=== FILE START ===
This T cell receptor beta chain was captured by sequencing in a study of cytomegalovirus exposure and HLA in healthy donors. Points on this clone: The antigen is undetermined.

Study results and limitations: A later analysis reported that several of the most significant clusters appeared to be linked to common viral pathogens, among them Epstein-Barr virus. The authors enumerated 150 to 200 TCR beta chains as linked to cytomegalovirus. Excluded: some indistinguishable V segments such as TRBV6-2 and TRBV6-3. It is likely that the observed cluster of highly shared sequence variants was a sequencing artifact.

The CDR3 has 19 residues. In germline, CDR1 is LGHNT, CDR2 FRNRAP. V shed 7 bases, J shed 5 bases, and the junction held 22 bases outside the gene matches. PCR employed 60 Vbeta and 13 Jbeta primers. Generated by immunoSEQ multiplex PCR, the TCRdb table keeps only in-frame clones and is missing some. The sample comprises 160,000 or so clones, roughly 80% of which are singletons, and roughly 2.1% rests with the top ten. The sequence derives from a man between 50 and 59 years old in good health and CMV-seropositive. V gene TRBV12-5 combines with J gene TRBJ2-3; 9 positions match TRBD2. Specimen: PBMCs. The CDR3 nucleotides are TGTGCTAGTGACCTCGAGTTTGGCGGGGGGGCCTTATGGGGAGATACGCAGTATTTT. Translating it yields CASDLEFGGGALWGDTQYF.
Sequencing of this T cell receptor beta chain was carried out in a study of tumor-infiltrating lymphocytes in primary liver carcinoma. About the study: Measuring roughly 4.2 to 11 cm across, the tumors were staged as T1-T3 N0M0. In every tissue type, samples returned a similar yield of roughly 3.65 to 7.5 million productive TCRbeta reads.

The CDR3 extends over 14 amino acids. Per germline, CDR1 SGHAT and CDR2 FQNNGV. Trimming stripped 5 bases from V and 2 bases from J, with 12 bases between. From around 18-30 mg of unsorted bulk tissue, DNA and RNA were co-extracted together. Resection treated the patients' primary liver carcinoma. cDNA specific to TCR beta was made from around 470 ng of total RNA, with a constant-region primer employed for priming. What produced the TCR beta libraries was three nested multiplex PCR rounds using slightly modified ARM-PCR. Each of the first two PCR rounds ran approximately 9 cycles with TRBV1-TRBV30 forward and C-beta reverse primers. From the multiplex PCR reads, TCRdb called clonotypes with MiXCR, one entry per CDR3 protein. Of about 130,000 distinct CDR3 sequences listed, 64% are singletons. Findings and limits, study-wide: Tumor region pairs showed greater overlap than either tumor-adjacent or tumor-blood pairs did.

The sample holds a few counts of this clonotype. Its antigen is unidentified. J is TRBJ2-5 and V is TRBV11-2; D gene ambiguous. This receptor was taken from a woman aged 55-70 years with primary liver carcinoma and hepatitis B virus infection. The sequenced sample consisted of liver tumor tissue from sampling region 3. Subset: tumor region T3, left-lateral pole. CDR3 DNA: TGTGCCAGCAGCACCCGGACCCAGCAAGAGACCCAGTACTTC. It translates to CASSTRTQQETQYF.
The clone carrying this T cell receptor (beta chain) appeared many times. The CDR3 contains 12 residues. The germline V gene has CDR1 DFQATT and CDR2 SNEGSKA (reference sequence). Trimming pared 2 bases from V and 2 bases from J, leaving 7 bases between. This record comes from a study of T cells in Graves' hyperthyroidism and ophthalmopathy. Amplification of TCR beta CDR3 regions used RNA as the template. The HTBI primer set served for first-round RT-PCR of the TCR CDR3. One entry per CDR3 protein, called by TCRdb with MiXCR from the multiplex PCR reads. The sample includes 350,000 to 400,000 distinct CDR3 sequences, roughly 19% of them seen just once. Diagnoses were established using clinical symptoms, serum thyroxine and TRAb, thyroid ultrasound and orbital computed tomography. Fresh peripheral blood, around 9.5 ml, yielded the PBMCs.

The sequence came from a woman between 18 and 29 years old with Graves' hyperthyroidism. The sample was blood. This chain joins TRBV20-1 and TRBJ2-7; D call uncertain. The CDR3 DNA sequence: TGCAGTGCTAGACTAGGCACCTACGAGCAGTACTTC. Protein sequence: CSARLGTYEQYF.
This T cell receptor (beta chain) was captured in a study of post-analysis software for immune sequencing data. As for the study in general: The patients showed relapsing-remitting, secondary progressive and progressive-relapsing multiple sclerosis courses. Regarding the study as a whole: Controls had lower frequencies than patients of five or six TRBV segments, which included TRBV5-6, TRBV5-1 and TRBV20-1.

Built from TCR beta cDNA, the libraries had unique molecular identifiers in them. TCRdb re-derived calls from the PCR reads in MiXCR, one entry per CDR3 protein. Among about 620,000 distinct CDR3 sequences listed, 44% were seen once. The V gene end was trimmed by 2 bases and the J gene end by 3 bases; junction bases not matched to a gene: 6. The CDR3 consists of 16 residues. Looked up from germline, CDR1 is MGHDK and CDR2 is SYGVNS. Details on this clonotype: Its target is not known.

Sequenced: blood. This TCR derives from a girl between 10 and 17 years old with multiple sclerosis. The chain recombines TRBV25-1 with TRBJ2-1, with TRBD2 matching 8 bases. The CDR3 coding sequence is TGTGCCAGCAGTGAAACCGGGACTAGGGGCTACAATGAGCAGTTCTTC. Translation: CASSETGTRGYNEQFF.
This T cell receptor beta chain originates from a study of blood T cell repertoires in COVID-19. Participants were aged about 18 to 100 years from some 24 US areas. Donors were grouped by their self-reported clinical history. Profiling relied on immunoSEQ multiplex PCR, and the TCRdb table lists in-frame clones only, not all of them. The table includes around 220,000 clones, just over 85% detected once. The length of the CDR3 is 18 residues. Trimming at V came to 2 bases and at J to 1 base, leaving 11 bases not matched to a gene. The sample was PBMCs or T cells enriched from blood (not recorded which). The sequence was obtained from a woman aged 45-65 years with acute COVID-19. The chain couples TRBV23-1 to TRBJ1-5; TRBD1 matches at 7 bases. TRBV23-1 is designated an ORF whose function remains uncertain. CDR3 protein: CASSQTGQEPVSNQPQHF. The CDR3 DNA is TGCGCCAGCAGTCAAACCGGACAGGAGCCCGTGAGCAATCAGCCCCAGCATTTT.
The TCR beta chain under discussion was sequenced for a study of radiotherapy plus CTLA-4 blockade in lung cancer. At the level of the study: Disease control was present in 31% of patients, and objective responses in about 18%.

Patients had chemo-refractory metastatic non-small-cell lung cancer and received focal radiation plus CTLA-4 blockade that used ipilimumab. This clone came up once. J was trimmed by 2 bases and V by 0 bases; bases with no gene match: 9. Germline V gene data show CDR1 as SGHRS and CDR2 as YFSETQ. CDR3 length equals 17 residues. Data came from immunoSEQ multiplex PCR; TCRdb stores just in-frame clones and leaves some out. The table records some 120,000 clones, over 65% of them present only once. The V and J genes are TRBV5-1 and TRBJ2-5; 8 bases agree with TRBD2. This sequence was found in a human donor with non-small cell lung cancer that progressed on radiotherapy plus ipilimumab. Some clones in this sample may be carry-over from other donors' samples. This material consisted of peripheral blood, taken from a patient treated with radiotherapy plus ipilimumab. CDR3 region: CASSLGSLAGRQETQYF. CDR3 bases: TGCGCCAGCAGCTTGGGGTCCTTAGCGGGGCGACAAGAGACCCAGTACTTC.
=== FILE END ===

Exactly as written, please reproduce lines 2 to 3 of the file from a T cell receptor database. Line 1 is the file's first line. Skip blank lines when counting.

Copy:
Study results and limitations: A later analysis reported that several of the most significant clusters appeared to be linked to common viral pathogens, among them Epstein-Barr virus. The authors enumerated 150 to 200 TCR beta chains as linked to cytomegalovirus. Excluded: some indistinguishable V segments such as TRBV6-2 and TRBV6-3. It is likely that the observed cluster of highly shared sequence variants was a sequencing artifact.

The CDR3 has 19 residues. In germline, CDR1 is LGHNT, CDR2 FRNRAP. V shed 7 bases, J shed 5 bases, and the junction held 22 bases outside the gene matches. PCR employed 60 Vbeta and 13 Jbeta primers. Generated by immunoSEQ multiplex PCR, the TCRdb table keeps only in-frame clones and is missing some. The sample comprises 160,000 or so clones, roughly 80% of which are singletons, and roughly 2.1% rests with the top ten. The sequence derives from a man between 50 and 59 years old in good health and CMV-seropositive. V gene TRBV12-5 combines with J gene TRBJ2-3; 9 positions match TRBD2. Specimen: PBMCs. The CDR3 nucleotides are TGTGCTAGTGACCTCGAGTTTGGCGGGGGGGCCTTATGGGGAGATACGCAGTATTTT. Translating it yields CASDLEFGGGALWGDTQYF.